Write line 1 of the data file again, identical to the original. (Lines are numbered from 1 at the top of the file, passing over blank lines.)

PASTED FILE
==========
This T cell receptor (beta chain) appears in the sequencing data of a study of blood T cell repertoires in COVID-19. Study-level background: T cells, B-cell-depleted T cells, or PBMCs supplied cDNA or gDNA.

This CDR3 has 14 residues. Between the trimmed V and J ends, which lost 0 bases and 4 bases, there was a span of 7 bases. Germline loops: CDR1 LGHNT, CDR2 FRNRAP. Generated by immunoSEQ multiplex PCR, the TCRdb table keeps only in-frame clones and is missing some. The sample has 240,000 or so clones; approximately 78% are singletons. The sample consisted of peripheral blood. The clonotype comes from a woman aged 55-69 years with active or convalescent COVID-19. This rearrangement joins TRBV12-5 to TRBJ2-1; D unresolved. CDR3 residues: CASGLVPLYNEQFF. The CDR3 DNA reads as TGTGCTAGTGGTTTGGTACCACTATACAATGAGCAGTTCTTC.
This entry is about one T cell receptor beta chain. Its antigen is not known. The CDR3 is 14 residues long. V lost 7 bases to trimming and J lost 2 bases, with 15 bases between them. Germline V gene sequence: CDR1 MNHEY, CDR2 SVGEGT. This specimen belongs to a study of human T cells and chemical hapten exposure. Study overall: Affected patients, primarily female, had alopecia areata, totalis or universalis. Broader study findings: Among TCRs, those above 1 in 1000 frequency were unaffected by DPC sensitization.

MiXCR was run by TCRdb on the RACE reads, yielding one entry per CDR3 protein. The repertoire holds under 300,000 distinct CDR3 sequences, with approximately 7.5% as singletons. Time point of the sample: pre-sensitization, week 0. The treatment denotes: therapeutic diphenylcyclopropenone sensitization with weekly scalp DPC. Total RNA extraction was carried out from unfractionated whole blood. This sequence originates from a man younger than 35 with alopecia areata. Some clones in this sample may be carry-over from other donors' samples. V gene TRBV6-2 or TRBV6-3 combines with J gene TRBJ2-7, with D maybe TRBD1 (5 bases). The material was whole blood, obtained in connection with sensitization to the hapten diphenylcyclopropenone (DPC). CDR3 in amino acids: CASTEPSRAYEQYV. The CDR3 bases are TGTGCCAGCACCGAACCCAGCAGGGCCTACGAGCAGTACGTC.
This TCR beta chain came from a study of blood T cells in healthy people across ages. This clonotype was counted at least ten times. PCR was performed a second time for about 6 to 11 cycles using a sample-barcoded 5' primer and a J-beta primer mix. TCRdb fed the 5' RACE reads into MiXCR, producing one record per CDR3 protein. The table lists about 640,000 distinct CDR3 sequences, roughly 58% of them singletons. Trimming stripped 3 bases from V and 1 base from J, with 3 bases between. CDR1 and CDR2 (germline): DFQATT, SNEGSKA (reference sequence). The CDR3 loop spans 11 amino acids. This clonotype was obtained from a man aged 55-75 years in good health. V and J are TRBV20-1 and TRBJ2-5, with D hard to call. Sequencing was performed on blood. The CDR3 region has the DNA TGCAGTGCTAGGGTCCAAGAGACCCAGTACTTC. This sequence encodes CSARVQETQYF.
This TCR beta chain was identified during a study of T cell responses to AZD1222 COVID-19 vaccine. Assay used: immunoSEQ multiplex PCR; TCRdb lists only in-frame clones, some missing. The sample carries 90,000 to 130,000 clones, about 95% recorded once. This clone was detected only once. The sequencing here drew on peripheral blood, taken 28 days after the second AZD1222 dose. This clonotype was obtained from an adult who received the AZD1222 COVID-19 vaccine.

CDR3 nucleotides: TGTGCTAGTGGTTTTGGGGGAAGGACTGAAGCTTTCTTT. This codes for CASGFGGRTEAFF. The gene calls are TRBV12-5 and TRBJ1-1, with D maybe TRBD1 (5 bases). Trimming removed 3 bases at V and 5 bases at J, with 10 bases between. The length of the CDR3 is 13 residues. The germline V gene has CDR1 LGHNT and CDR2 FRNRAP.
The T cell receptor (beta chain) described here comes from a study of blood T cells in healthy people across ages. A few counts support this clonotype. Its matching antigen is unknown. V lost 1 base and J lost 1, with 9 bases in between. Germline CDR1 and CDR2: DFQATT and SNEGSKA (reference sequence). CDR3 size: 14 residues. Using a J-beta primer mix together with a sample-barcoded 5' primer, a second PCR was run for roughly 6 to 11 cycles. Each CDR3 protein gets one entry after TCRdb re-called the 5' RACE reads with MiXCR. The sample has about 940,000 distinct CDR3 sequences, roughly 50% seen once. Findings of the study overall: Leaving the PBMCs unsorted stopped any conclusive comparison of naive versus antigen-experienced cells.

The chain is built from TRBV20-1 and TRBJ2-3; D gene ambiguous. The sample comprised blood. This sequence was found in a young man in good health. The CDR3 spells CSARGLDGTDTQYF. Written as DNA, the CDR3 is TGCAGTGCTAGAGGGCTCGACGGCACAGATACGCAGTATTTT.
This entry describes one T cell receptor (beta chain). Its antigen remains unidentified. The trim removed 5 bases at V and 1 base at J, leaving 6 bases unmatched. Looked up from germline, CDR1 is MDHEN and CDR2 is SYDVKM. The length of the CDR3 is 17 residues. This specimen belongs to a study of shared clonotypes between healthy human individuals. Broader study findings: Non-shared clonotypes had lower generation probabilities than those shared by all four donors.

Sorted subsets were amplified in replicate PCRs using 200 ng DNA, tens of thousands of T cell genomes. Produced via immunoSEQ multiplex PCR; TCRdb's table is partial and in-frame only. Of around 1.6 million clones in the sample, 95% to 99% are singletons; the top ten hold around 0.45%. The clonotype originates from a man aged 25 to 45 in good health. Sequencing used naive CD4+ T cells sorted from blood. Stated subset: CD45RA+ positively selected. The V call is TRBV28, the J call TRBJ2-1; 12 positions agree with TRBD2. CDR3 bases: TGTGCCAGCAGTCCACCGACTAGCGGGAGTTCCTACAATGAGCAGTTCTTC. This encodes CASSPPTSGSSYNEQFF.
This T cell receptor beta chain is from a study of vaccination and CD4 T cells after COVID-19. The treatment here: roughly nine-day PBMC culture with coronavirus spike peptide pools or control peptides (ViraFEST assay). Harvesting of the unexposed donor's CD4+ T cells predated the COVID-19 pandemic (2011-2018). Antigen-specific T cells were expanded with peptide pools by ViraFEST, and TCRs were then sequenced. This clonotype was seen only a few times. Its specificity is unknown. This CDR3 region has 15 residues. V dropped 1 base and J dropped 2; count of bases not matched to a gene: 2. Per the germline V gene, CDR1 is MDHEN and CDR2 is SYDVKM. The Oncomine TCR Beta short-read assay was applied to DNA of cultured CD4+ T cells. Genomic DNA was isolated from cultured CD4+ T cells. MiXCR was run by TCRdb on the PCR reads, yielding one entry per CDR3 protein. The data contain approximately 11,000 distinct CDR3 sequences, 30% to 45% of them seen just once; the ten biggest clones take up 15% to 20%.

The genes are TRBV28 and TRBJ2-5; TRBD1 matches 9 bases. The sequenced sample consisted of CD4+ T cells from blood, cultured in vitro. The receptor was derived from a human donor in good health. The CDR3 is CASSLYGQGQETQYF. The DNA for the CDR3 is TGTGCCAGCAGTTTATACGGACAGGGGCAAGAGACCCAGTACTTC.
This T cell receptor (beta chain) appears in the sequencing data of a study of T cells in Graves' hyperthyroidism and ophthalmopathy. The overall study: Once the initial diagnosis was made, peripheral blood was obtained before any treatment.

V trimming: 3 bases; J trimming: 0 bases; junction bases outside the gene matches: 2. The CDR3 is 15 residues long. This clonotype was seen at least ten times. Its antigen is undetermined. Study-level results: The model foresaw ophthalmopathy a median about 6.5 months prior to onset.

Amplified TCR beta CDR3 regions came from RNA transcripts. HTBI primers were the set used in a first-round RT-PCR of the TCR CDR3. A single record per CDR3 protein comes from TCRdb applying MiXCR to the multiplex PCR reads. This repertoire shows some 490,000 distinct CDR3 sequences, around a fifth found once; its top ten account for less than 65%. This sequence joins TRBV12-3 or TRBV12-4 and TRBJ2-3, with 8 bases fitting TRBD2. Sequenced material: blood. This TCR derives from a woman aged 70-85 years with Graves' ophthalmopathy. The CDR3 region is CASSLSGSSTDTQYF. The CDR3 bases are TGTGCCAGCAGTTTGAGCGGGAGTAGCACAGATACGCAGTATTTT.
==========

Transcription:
This T cell receptor (beta chain) appears in the sequencing data of a study of blood T cell repertoires in COVID-19. Study-level background: T cells, B-cell-depleted T cells, or PBMCs supplied cDNA or gDNA.